Everywhere you look there are articles and stories about introverts and extroverts. But did you know that there are 4 different types of introverts?
If you look into each personality aspect, there are different types within. I’m an introvert and the topic of introversion has always interested me, so I have read countless articles and studies in this area.
Psychologist Jonathan Cheek and his colleagues discovered that there are four different types of introverts: social, thinking, anxious, and restrained. Every introvert has varying degrees of these traits, which makes sense considering introvert is a huge term that has various meanings and traits within itself.
So, let’s look at these types of introverts to help you decide which one you fit into. You can also take a free test afterwards.
1. Social Introvert
A social introvert is the cliché type of introvert if you will. It is the type of introvert who likes to be alone and prefers not to socialize. If they have to, they prefer to keep their group fairly small and close-knit.
Social introverts get their energy from being alone – one of the biggest traits of introversion. Being around people drains them emotionally, mentally, and sometimes even physically. They will prefer to stay at home rather than to go to a party or at least socialize in a small group.
This type of introversion is often the type that gets mistaken for shyness. Being socially introverted doesn’t necessarily make you shy or having anxiety about social situations. Nor does it mean that you lack social skills. It simply means that you prefer solitude over spending your time being surrounded by a lot of other people.
2. Thinking Introvert
A thinking introvert is somebody who likes to think – about anything and everything. The perfect word to sum up a thinking introvert is pensive. You can also call this introvert type a deep thinker. Being self-reflective and sometimes painfully self-conscious is one of the traits of being a thinking introvert. This tendency to overthink leaves you analyzing situations, conversations, and memories.
Cheek claims thinking introverts are “capable of getting lost in an internal fantasy world. But it’s not in a neurotic way; it’s in an imaginative and creative way.“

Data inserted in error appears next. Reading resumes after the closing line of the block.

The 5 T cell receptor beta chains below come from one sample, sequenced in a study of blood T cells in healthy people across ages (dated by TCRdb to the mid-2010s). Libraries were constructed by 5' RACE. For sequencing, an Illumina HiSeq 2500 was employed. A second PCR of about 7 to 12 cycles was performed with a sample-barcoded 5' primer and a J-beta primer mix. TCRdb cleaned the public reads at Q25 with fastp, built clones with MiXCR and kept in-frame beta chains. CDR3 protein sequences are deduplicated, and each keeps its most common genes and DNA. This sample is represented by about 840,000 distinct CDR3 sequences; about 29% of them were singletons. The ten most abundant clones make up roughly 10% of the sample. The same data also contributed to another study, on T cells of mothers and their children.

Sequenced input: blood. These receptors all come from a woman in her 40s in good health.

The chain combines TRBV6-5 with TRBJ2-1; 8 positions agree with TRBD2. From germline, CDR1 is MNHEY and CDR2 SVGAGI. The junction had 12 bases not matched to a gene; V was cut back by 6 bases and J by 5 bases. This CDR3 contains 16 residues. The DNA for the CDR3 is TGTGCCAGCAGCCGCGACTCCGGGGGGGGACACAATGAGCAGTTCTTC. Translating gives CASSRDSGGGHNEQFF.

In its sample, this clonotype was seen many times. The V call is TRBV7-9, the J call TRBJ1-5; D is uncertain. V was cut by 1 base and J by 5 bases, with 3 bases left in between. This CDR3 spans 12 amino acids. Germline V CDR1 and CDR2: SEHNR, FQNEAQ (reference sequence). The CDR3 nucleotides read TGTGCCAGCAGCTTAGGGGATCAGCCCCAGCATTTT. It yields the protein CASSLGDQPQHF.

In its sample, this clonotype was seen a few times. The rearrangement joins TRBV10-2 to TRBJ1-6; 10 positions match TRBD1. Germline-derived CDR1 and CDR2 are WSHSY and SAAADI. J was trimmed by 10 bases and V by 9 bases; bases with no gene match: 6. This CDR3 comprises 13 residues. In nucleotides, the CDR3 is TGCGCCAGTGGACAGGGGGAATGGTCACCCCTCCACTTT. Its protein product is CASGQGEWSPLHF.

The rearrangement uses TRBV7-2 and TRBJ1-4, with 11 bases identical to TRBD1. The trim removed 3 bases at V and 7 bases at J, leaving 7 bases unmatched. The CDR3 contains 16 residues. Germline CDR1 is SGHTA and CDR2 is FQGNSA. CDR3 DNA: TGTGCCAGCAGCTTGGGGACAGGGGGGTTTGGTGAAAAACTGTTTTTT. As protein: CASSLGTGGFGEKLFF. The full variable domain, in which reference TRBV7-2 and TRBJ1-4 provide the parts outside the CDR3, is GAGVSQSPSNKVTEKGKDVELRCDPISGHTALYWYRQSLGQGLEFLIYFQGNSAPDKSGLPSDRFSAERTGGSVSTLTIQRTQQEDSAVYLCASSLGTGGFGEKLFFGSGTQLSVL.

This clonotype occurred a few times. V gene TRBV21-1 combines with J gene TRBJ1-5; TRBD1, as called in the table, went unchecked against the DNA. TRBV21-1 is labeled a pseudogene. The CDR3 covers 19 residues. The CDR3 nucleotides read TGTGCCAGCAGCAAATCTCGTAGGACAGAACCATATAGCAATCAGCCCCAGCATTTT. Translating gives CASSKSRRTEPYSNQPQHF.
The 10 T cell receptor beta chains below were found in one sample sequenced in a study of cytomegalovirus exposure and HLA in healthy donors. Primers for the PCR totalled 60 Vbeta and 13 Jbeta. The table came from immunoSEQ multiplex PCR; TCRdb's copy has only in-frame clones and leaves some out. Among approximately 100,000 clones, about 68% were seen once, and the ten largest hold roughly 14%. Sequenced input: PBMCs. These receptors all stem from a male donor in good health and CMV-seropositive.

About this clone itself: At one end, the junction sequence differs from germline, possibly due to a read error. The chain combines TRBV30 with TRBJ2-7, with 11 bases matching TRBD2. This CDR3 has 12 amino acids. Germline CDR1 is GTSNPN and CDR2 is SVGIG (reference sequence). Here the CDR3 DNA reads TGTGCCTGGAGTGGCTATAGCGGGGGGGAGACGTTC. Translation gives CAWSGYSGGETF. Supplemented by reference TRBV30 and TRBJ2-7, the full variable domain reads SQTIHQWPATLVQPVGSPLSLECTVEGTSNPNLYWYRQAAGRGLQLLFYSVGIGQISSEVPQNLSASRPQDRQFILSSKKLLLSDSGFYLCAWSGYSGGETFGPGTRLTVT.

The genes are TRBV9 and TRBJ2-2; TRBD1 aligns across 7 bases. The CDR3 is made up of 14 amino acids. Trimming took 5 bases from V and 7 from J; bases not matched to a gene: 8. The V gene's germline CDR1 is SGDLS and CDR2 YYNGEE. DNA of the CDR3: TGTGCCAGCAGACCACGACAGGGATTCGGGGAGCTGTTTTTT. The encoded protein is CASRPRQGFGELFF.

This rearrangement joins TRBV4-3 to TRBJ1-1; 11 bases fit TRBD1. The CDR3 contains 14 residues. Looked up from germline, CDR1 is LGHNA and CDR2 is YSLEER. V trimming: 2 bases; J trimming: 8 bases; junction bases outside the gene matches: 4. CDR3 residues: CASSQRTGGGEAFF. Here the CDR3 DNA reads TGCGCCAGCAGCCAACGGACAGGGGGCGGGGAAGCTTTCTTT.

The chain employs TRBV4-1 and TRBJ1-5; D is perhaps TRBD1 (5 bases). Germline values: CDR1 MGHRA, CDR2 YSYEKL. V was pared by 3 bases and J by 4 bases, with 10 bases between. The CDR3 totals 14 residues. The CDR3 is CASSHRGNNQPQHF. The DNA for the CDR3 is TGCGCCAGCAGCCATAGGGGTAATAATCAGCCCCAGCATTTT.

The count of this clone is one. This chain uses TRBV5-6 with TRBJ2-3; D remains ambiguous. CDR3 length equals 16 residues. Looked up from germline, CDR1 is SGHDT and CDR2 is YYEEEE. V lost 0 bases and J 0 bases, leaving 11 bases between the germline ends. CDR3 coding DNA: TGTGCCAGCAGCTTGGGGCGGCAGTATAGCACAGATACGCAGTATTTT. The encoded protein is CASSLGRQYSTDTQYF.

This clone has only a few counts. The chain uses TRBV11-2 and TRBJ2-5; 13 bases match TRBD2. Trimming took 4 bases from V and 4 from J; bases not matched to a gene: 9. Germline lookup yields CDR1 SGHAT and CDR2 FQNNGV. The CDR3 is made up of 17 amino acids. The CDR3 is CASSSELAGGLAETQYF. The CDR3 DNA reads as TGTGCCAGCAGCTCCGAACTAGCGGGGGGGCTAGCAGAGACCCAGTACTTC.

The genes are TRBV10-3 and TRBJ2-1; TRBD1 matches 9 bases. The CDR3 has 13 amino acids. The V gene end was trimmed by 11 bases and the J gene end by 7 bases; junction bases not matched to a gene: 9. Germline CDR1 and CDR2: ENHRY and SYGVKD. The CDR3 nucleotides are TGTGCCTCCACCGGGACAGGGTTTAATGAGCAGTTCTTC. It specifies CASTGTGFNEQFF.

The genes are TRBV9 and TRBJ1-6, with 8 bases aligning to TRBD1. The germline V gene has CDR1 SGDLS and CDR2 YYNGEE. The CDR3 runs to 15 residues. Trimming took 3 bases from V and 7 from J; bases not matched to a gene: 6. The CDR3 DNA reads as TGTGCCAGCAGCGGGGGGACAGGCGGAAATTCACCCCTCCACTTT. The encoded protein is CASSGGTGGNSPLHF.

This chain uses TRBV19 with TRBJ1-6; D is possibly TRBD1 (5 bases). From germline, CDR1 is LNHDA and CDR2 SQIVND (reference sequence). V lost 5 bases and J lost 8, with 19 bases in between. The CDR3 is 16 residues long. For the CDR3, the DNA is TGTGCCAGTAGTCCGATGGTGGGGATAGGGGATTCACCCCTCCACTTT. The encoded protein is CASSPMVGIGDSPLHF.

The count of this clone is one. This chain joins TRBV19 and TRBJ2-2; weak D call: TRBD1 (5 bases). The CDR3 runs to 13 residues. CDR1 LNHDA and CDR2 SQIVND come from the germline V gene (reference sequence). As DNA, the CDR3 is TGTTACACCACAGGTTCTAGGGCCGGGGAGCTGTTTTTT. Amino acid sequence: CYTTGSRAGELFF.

3. Anxious Introvert
A self-explanatory title for this introvert: an individual who gets anxious in social situations. The anxious introvert might not stay away from the party because they enjoy solitude. The reason is that they experience a high state of anxiety, self-consciousness, and/or awkwardness when in, or even thinking about, social situations.
This kind of introversion ties in with worrying about previous social interactions and why things are the way they are. As a result, these introverts feel awkward and painfully anxious in social situations.
If you define yourself as an anxious introvert, there are ways to cope with your issues. Therapy and counselling can be a very useful tool in finding coping strategies for anxiety, building your social confidence, and moving you out of the anxious introvert box.
4. Restrained Introvert
Perhaps the least-known type of introversion there is, restrained introverts are people who take a while to “warm up.” They may enjoy being around people, but only after they become used to the situation and the people. Another word for this type of introversion is reserved and preferring to observe and then think before speaking or acting.
Whilst there are, no doubt, countless other types of introverts, Cheek’s starter model is definitely interesting to read. I, personally, can see parts of myself in all of these introvert types. Instead of pigeonholing myself to one or another, I’m somewhere on a spectrum embodying slight parts of each of the four traits.
Which Type of Introvert Are You? A Free Personality Test
If you’d like to see which of these types of introverts you fit most into, take the test below to help you decide:
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